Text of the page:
In one of his final answers, Trump said:

Hey, just so you understand, we had a totally divided country for eight years and long before that. In all fairness to President Obama, long before President Obama we have had a very divided—I didn’t come along and divide this country. This country was seriously divided before I got here… This isn’t Donald Trump that divided a nation. We went eight years with President Obama and we went many years before President Obama. We lived in a divided nation. And I am going to try—I will do everything within my power to fix that.

It’s a powerful point—which is why he keeps reiterating it—and goes to the heart of Trump’s narrative. The United States is clearly deeply divided, but it would be absurd to think that these divisions have opened up only in the past few months. As Trump says, the divisions are deep and long standing; they are a reality that has nothing to do with his being elected president. Of course, he claims to represent that side of the divide which has hitherto been unrepresented by politicians and the media. It matters little whether Trump’s analysis is right, nor whether he really does represent those people who elected him. What matters is that his press conference, like almost everything he has been doing since his inauguration, played perfectly to his supporters.

 

Democracy and the ‘will of the people’

daily_mail_will_of_the_peopleOne of the more disturbing features of the debates surrounding Brexit is the routine way in which many Brexiteers invoke a notion of democracy based on the ‘will of the people’. According to this view, those who are trying to ‘frustrate’ Brexit are being anti-democratic, because they are going against the supposed popular will (this popular will amounting to 17 million people out of a UK population of 65 million; or, a 52% vote for Leave on a 74% turnout). Unfortunately, this increasingly common argument (it is encountered frequently in the Brexit-supporting tabloid press) is itself dangerously close to being anti-democratic, since it rests on a fundamental misunderstanding of what democracy is.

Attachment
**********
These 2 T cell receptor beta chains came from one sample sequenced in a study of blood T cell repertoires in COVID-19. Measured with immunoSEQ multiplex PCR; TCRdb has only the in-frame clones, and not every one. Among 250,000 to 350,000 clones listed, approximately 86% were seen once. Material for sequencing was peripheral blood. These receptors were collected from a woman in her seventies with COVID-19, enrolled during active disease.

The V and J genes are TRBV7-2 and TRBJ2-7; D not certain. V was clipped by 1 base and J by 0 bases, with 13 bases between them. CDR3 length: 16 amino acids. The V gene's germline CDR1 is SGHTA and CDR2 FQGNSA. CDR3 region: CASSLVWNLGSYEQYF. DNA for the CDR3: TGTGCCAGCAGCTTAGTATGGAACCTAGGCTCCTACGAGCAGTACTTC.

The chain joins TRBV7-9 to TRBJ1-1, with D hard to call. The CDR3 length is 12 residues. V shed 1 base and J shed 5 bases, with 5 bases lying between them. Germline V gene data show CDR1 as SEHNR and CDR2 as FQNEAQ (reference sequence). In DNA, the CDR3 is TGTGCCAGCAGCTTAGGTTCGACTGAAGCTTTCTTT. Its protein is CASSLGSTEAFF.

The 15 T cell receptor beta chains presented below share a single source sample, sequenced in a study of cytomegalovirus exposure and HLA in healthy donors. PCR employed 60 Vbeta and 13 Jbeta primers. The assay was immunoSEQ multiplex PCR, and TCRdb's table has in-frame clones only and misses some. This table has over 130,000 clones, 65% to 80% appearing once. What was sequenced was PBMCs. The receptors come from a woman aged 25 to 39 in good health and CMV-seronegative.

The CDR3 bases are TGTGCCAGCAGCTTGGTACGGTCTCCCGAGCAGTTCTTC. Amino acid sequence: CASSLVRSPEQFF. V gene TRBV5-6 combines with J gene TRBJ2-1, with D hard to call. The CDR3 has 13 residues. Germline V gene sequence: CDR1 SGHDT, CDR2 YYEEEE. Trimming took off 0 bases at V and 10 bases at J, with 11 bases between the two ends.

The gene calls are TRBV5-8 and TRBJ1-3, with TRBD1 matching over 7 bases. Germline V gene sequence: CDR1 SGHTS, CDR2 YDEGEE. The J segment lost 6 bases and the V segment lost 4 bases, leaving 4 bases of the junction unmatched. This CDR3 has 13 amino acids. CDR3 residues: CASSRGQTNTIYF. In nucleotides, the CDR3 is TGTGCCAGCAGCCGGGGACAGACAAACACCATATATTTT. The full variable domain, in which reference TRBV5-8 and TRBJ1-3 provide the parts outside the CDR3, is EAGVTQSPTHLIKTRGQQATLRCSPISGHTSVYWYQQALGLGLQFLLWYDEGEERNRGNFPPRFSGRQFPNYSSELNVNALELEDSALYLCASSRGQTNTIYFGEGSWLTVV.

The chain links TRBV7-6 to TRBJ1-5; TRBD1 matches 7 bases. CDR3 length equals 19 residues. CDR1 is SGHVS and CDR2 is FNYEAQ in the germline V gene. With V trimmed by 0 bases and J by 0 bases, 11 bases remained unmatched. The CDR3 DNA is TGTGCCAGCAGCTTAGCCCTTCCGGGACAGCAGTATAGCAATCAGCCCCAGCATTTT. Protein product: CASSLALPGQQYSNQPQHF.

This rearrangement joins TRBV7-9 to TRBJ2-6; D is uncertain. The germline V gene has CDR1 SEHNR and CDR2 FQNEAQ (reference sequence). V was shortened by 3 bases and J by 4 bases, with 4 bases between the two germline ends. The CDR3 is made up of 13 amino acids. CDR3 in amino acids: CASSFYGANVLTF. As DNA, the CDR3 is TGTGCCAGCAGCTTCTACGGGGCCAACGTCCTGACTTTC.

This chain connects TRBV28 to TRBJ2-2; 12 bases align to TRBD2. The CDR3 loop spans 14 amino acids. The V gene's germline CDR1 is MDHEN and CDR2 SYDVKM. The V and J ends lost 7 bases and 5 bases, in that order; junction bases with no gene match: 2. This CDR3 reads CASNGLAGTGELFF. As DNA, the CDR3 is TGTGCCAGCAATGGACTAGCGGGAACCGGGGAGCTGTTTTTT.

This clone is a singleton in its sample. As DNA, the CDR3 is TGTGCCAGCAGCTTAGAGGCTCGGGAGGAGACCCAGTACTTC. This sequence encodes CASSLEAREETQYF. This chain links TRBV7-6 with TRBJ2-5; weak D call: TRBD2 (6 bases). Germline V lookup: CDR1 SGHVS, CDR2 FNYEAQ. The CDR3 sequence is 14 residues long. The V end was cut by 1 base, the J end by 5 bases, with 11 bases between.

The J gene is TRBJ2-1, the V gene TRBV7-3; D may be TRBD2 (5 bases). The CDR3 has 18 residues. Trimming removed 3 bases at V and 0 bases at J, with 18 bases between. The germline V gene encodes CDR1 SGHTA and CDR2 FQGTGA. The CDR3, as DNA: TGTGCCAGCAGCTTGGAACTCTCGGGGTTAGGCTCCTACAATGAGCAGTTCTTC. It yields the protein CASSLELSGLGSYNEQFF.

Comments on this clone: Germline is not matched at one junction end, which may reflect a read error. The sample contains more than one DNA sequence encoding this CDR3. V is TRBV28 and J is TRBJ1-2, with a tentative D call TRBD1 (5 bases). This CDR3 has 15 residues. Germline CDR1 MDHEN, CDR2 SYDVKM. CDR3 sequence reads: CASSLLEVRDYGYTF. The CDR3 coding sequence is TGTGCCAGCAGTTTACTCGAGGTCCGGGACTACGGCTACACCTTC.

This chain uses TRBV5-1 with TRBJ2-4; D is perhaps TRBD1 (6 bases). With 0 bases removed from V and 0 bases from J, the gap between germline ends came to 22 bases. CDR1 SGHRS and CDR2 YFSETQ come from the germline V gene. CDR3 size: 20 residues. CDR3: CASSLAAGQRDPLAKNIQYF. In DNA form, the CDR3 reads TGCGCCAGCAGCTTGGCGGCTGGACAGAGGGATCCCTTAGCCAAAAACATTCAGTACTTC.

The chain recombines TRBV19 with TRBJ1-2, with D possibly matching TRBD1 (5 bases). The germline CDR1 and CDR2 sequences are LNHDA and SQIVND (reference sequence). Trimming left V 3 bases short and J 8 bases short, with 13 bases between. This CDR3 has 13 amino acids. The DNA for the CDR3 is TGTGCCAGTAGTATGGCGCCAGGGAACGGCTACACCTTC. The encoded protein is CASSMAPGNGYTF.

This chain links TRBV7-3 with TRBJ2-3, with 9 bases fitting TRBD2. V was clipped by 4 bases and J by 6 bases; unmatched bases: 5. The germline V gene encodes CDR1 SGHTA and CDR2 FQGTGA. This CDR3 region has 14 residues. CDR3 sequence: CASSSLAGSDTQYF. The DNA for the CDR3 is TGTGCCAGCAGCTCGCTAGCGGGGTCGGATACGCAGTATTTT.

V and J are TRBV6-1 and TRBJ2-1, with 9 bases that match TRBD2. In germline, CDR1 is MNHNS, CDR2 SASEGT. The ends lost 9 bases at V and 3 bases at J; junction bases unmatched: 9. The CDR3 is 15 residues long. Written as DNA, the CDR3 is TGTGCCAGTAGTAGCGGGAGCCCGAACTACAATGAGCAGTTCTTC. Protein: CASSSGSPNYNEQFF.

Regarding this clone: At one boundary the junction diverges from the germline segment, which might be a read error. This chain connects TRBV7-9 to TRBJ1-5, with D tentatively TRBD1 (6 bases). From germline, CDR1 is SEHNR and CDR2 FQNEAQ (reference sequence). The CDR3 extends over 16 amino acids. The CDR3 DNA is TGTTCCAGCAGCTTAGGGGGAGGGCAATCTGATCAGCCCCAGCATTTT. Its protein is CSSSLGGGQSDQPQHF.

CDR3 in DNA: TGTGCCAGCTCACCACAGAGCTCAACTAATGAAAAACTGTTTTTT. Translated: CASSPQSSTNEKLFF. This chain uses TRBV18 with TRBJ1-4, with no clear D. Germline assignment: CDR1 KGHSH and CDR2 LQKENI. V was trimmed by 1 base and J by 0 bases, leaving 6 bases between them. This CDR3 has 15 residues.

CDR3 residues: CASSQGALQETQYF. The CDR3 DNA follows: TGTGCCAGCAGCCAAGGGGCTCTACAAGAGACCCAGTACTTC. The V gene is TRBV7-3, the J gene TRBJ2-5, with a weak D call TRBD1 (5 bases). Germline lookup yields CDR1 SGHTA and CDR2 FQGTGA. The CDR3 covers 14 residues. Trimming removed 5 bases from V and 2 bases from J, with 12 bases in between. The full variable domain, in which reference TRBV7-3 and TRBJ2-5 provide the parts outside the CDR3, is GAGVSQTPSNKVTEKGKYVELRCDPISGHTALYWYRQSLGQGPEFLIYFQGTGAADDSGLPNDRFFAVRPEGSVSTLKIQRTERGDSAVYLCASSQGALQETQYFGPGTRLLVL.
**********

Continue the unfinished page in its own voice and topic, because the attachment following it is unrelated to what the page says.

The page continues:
Democracy is government by popular consent. It is a form of government in which political authority flows from the people (rather than, say, from God, as in medieval political systems). Consent is a key term: where there is consent, a government is legitimate; where there is not consent, a government is illegitimate and can legitimately be replaced. A democracy ensures consent through such things as regular free and fair elections, the opportunity to remove and replace bad governments and to amend or overturn bad policies, a free press and a large public sphere in which politics can be discussed and debated by everyone. All these things are carefully defended in a democracy. Where they are denied—for example, if the press is not free, or there is no opportunity to overturn bad policies—the political system becomes increasingly undemocratic.

The definition of ‘the people’ has always been fluid, but at the heart of democracy is the idea that the ‘people’ should be defined as widely as possible. A society in which only the aristocracy has a say in politics is not democratic; nor is one in which, for example, women or Jews are denied a vote. Since ancient Athenian democracy restricted voting to adult males, excluding all women, slaves and non-Athenians, it would not qualify as a democracy in the modern sense.

Democracy has nothing to do with the so-called ‘will of the people’. Not only is this concept impossible to define with any precision (making it largely nonsensical), but it has routinely been invoked by anti-democratic totalitarian regimes (e.g. the Soviet Union, Nazi Germany) to justify their politics. It implies that anyone who disagrees with the supposed ‘will’ can no longer be considered one of the ‘people’; such an individual comes to be regarded as a traitor to the people. Historically, one of the consequences of this notion of the ‘will of the people’ has been the denial of rights to supposed ‘un-persons’ and the use of concentration camps, ‘re-education’, imprisonment and execution.